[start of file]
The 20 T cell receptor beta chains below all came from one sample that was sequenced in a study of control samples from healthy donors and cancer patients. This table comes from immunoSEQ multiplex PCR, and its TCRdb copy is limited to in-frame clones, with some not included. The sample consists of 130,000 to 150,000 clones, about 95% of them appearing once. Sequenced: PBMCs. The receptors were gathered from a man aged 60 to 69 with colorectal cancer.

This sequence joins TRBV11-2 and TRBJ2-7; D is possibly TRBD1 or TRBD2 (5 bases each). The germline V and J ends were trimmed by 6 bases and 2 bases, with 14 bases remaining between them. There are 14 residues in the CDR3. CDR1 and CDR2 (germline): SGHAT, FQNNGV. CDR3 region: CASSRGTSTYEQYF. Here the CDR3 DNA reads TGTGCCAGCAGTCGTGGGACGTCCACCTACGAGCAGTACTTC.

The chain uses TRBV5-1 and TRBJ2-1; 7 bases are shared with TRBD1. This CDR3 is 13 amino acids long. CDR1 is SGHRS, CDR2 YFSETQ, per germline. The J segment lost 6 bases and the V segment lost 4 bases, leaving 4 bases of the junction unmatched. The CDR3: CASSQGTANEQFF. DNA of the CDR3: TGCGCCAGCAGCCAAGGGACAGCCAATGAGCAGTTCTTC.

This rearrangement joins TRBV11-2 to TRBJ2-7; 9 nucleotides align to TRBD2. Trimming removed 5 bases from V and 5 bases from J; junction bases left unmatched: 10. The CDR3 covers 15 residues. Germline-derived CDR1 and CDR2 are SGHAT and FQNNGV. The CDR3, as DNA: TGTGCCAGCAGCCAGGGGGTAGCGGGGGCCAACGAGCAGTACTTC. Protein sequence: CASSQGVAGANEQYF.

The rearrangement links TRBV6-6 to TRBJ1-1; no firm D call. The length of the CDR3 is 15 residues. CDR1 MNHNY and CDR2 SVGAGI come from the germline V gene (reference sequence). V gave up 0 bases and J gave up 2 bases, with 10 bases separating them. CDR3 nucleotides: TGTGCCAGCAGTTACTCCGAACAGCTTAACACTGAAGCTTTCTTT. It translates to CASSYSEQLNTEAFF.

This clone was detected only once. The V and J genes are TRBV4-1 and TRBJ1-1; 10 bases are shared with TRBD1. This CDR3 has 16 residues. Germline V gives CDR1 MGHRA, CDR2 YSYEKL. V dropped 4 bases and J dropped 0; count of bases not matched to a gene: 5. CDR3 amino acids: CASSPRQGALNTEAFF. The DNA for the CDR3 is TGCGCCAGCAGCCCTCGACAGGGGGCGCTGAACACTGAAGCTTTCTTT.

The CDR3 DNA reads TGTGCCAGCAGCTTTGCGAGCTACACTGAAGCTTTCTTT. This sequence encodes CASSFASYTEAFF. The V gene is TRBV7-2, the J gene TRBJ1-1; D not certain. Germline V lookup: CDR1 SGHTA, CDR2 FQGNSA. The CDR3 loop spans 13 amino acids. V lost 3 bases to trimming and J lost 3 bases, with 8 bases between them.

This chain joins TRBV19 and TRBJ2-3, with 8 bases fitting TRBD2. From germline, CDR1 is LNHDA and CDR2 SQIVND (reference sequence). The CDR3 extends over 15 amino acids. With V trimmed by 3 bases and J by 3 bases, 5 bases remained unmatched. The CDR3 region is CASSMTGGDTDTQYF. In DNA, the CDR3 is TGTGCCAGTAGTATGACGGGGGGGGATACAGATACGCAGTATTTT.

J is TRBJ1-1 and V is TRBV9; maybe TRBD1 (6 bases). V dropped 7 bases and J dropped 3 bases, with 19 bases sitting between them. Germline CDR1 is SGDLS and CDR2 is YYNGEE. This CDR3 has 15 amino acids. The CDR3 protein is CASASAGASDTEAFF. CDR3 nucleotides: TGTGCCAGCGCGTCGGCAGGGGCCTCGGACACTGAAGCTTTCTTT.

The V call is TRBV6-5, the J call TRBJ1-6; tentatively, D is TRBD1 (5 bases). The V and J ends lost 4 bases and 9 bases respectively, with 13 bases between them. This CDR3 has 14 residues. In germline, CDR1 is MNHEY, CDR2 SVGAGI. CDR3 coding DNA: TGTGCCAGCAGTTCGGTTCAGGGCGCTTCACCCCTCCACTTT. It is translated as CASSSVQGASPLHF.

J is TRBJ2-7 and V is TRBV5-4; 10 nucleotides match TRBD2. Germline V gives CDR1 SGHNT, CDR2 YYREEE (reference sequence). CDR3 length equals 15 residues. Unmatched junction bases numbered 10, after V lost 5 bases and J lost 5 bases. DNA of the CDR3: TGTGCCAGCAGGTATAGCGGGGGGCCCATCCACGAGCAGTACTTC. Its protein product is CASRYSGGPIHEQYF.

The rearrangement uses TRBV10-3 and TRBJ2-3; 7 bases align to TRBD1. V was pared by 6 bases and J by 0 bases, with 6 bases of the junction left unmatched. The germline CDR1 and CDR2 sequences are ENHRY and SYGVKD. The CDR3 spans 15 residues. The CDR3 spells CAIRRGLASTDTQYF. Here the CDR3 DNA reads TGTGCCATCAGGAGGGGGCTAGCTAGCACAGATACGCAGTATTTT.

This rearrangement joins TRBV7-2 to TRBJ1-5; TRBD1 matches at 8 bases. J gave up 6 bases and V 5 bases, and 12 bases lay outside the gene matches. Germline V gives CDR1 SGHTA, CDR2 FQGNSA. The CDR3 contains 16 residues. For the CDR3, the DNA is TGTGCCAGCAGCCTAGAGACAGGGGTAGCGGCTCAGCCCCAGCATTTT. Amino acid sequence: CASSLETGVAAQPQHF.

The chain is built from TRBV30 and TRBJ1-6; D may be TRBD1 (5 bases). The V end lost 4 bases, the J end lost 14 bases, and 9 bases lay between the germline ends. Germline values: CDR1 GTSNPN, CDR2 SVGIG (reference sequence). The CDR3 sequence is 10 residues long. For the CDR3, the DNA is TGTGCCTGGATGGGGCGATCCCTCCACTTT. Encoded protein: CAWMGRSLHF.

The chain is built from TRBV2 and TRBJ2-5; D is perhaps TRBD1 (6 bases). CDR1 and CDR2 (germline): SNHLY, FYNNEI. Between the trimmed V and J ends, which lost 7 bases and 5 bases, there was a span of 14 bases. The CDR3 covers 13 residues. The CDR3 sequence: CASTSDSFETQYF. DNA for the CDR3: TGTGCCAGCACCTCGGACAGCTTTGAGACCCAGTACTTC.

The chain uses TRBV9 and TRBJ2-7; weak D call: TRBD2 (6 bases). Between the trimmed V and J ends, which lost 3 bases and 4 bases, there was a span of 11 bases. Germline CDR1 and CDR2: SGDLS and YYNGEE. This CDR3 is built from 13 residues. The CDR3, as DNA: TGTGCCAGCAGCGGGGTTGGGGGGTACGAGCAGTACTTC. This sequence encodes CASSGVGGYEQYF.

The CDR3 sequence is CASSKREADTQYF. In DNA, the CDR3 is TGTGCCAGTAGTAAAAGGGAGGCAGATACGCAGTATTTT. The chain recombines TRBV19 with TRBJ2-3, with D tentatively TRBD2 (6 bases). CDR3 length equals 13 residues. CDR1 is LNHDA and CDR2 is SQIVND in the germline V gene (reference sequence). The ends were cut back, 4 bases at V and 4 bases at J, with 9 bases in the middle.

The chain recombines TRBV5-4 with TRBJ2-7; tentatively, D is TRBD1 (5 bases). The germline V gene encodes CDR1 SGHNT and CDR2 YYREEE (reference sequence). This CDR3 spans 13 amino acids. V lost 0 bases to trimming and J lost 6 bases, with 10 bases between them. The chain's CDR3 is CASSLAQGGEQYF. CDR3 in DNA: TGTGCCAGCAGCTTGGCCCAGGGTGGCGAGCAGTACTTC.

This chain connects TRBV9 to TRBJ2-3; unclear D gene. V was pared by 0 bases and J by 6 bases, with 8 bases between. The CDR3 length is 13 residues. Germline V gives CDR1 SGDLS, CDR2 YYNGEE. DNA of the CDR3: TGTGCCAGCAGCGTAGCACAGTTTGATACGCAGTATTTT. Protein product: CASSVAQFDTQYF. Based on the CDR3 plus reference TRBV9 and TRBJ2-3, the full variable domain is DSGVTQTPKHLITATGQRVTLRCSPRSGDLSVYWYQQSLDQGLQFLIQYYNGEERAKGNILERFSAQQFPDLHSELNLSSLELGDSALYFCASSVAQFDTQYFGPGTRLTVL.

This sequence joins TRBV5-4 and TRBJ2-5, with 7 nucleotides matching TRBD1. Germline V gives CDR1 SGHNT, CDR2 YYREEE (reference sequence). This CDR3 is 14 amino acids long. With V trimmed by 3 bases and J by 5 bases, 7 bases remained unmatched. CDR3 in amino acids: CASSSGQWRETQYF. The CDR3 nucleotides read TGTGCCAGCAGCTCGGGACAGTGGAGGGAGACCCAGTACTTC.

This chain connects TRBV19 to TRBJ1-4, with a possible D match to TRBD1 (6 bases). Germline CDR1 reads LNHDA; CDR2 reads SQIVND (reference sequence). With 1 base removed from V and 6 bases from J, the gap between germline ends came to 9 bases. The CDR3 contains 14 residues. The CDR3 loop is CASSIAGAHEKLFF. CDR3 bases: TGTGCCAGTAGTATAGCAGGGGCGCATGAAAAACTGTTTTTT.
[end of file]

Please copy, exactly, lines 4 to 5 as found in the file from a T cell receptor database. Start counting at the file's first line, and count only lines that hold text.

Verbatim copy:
This rearrangement joins TRBV11-2 to TRBJ2-7; 9 nucleotides align to TRBD2. Trimming removed 5 bases from V and 5 bases from J; junction bases left unmatched: 10. The CDR3 covers 15 residues. Germline-derived CDR1 and CDR2 are SGHAT and FQNNGV. The CDR3, as DNA: TGTGCCAGCAGCCAGGGGGTAGCGGGGGCCAACGAGCAGTACTTC. Protein sequence: CASSQGVAGANEQYF.

The rearrangement links TRBV6-6 to TRBJ1-1; no firm D call. The length of the CDR3 is 15 residues. CDR1 MNHNY and CDR2 SVGAGI come from the germline V gene (reference sequence). V gave up 0 bases and J gave up 2 bases, with 10 bases separating them. CDR3 nucleotides: TGTGCCAGCAGTTACTCCGAACAGCTTAACACTGAAGCTTTCTTT. It translates to CASSYSEQLNTEAFF.